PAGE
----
Broke From United States of America, joined Apr 2002, 1322 posts, RR: 3
Reply 4, posted (13 years 11 months 2 weeks 8 hours ago) and read 2004 times:
On turbojet engines and in the hot stream of turbofan engines, the air leaving the exhaust can approach Mach 1 at takeoff power (Mach 1 is the ideal). The air leaving the by-pass never gets near Mach 1; that is one of the reason hi-pass ratio turbo-fans are so much quieter than turbojets. The tips of high by-pass ratio engines can get to Mach 1 are take-off, you can hear the sound if you know what to expect.
Dc10hound From United States of America, joined Dec 2000, 463 posts, RR: 5
Reply 5, posted (13 years 11 months 1 week 6 days 22 hours ago) and read 1979 times:
>>I'm not so positive about the fact that the speed of the bypass is sonic at the exhaust. Given the relatively low compression through the fan, I would say the speed is only subsonic (high subsonic).<<
I can't find any info on jet blast in the B757 MM, but the A300 MM, Chapter
09-21-00-0 contains charts with the following data:
Take Off Power, 60 feet aft of Fan Nozzle Exit = 400 Knots (741 Km/Hr)
Take Off Power, 240 feet aft = 100 Knots (185 Km/Hr)
Take Off Power, 400 feet aft = 50 Knots (93 Km/Hr)
I'll try to scan the charts at home and post them.
"Eagles soar. But weasels never get sucked into jet intakes.."
The reason for this is simple. A turbine running between two critical cross sections is running at a totally contant pressure ratio (at least when running above a certain thrust setting like during cruise, climb and takeoff), and can therefore be highly optimized for that pressure ratio. A compressor has a variety of different inlet pressures, velocities and temperatures which it has to work with, thats one of the reason why compressors have effiencies of 'only' about 85% to 90%, whereas latest generation turbines (running on next-generation engines) are around 97% or 98%.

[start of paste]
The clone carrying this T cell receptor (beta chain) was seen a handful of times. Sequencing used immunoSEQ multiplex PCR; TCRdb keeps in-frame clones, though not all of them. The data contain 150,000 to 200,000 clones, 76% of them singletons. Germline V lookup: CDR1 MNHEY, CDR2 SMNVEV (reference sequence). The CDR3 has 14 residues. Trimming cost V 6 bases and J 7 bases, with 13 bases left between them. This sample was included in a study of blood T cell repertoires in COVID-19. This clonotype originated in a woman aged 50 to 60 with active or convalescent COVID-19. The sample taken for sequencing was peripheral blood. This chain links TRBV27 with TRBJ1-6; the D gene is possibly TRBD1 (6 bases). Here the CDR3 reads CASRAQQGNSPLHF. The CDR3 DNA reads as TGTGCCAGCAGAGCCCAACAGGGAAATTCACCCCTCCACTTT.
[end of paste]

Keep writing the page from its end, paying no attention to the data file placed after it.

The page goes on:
For the fan stream, I think that with a high cruise speed, the exhaust velocity can be Mach 1 also, remember that the inlet Mach number is already around M 0.6 and cruise speed of a 747SP can be around 0.92. one should also consider, that if the Mach numbers for both core and bypass a 1.00, the velocity of the core can be easily 40 or 50% higher, usually around 500 meters / second
Exhaust mach number for a civil aerospace engine can never exceed Mach 1, since the nozzles cannot accelerate the steam further than Mach 1.
P.S. Please excuse my crappy engieering english, hope it was understandible
Leezyjet From United Kingdom, joined Oct 2001, 4053 posts, RR: 52
Reply 7, posted (13 years 11 months 1 week 5 days 22 hours ago) and read 1943 times:
I'd also like to know what the temperatures are of the exhaust gas at differant distances behind the a/c and differant engines. If anyone has this info, could you e-mail it to me or post it, I'd like it for a kind of project I have in mind.
"She Rolls, 45 knots, 90, 135, nose comes up to 20 degrees, she's airborne - She flies, Concorde Flies"